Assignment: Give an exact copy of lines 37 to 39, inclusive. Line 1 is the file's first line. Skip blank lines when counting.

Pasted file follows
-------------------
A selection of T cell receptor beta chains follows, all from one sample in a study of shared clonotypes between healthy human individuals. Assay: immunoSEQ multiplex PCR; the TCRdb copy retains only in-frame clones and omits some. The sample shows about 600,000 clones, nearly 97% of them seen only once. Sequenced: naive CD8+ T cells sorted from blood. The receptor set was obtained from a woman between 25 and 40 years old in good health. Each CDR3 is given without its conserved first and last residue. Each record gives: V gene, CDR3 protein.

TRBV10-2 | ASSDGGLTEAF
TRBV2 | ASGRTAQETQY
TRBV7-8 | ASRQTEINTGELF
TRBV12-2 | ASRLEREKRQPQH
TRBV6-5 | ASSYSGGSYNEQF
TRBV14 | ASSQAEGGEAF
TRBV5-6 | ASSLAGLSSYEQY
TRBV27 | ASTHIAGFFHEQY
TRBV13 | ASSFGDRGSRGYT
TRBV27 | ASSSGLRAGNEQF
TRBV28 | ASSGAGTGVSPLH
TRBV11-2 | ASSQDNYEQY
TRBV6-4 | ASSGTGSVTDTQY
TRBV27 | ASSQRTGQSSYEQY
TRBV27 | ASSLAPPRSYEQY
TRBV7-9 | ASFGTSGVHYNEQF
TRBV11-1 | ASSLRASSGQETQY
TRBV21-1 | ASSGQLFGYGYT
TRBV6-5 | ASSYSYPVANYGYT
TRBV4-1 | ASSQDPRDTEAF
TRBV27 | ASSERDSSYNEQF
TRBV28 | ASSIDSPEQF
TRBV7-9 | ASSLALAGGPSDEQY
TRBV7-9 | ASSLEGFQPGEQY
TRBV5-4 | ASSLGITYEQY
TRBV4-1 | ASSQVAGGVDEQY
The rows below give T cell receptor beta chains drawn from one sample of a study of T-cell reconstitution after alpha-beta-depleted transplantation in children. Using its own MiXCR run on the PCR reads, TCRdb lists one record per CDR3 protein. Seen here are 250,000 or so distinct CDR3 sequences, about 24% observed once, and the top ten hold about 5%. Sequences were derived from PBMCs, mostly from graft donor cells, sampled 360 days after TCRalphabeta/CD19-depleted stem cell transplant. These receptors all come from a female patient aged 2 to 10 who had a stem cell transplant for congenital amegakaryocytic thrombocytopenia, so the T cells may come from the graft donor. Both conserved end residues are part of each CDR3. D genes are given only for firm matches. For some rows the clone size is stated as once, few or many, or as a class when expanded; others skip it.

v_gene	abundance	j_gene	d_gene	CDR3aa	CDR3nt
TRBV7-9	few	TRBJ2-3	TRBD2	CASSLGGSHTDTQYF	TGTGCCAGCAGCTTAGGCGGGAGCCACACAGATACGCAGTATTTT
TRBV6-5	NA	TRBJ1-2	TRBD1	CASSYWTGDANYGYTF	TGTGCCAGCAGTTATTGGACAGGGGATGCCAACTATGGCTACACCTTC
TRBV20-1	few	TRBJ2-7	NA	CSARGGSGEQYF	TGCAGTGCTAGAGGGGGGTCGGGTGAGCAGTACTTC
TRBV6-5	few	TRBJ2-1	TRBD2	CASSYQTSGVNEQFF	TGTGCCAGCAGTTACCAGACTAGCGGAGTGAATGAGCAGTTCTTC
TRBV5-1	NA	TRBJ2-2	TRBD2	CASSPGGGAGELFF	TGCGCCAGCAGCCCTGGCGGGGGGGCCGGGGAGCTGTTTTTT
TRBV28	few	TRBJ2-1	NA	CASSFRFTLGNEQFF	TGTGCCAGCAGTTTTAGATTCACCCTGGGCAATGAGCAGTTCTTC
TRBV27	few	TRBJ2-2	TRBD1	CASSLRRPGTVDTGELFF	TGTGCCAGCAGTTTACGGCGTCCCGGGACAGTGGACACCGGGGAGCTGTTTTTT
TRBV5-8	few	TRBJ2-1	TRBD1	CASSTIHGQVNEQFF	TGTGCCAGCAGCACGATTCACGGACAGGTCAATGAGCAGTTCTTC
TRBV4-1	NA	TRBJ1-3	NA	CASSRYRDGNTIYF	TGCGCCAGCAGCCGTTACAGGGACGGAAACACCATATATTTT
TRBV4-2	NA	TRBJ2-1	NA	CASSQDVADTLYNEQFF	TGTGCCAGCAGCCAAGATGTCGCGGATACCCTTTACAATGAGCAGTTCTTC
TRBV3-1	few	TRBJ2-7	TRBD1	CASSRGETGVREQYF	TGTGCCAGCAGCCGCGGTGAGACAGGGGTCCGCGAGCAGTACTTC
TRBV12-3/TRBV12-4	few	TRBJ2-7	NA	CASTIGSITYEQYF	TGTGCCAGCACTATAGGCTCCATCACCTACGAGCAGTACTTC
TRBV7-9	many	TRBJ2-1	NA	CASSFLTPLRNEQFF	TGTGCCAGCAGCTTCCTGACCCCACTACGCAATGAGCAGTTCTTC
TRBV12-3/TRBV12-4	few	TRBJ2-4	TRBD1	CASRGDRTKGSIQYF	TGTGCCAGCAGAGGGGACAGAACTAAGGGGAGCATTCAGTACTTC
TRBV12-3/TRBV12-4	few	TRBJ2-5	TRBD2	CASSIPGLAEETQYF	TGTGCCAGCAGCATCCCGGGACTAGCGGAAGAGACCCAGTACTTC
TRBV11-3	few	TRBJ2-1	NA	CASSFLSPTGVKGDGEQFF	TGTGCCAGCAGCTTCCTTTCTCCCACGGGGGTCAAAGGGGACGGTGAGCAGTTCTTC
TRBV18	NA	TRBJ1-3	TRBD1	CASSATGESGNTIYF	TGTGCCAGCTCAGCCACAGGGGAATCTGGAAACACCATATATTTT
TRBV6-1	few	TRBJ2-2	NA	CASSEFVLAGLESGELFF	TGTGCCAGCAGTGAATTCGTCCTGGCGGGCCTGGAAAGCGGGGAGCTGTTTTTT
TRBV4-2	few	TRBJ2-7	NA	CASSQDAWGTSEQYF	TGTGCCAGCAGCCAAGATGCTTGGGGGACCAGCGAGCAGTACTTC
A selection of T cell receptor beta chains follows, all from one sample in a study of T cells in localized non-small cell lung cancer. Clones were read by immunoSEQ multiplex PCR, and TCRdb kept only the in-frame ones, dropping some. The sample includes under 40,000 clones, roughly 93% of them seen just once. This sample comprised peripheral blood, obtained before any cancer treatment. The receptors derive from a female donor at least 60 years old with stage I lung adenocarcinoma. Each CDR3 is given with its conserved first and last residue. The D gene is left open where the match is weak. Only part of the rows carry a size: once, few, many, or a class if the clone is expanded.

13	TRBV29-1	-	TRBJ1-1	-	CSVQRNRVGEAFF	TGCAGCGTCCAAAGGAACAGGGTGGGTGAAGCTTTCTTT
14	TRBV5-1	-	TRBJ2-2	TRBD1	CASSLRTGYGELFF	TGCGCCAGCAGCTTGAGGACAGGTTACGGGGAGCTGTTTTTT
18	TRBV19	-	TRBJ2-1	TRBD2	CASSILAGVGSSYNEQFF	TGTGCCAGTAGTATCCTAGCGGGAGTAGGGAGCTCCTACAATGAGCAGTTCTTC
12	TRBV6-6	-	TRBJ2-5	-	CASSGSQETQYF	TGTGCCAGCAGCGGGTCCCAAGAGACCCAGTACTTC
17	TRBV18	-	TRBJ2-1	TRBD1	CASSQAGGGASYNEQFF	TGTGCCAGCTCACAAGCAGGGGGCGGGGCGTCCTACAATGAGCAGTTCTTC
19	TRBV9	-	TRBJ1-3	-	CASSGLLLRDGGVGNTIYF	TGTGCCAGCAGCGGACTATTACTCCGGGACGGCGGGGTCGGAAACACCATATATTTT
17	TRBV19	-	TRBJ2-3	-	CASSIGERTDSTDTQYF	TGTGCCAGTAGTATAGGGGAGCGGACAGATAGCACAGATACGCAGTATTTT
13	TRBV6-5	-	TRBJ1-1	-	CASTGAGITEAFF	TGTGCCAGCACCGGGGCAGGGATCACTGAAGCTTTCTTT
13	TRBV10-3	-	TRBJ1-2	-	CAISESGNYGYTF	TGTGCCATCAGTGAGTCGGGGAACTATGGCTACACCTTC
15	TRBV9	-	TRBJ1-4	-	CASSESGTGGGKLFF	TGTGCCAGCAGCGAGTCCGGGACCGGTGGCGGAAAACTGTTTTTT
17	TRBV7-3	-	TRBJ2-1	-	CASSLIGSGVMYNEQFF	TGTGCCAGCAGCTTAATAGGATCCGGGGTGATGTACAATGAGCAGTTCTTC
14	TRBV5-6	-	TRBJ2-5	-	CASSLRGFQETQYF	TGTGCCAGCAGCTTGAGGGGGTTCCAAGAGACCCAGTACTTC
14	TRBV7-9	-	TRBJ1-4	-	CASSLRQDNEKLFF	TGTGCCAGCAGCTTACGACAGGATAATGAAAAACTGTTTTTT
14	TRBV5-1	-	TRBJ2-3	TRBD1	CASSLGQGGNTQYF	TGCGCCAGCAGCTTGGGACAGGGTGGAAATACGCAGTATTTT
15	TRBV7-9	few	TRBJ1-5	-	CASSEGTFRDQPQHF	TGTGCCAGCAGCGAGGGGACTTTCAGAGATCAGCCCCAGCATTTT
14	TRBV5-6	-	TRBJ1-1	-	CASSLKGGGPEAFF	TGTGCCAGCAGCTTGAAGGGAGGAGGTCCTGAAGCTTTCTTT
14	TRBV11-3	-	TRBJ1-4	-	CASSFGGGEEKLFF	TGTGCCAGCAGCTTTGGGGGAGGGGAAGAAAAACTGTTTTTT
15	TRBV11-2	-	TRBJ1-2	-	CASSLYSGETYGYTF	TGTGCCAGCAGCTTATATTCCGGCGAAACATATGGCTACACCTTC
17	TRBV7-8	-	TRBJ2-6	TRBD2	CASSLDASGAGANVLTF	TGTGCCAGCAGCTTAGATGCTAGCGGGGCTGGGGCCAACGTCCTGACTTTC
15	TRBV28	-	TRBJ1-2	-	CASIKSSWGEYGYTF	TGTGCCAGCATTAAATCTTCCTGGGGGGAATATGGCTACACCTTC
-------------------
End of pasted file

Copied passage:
TRBV5-8	few	TRBJ2-1	TRBD1	CASSTIHGQVNEQFF	TGTGCCAGCAGCACGATTCACGGACAGGTCAATGAGCAGTTCTTC
TRBV4-1	NA	TRBJ1-3	NA	CASSRYRDGNTIYF	TGCGCCAGCAGCCGTTACAGGGACGGAAACACCATATATTTT
TRBV4-2	NA	TRBJ2-1	NA	CASSQDVADTLYNEQFF	TGTGCCAGCAGCCAAGATGTCGCGGATACCCTTTACAATGAGCAGTTCTTC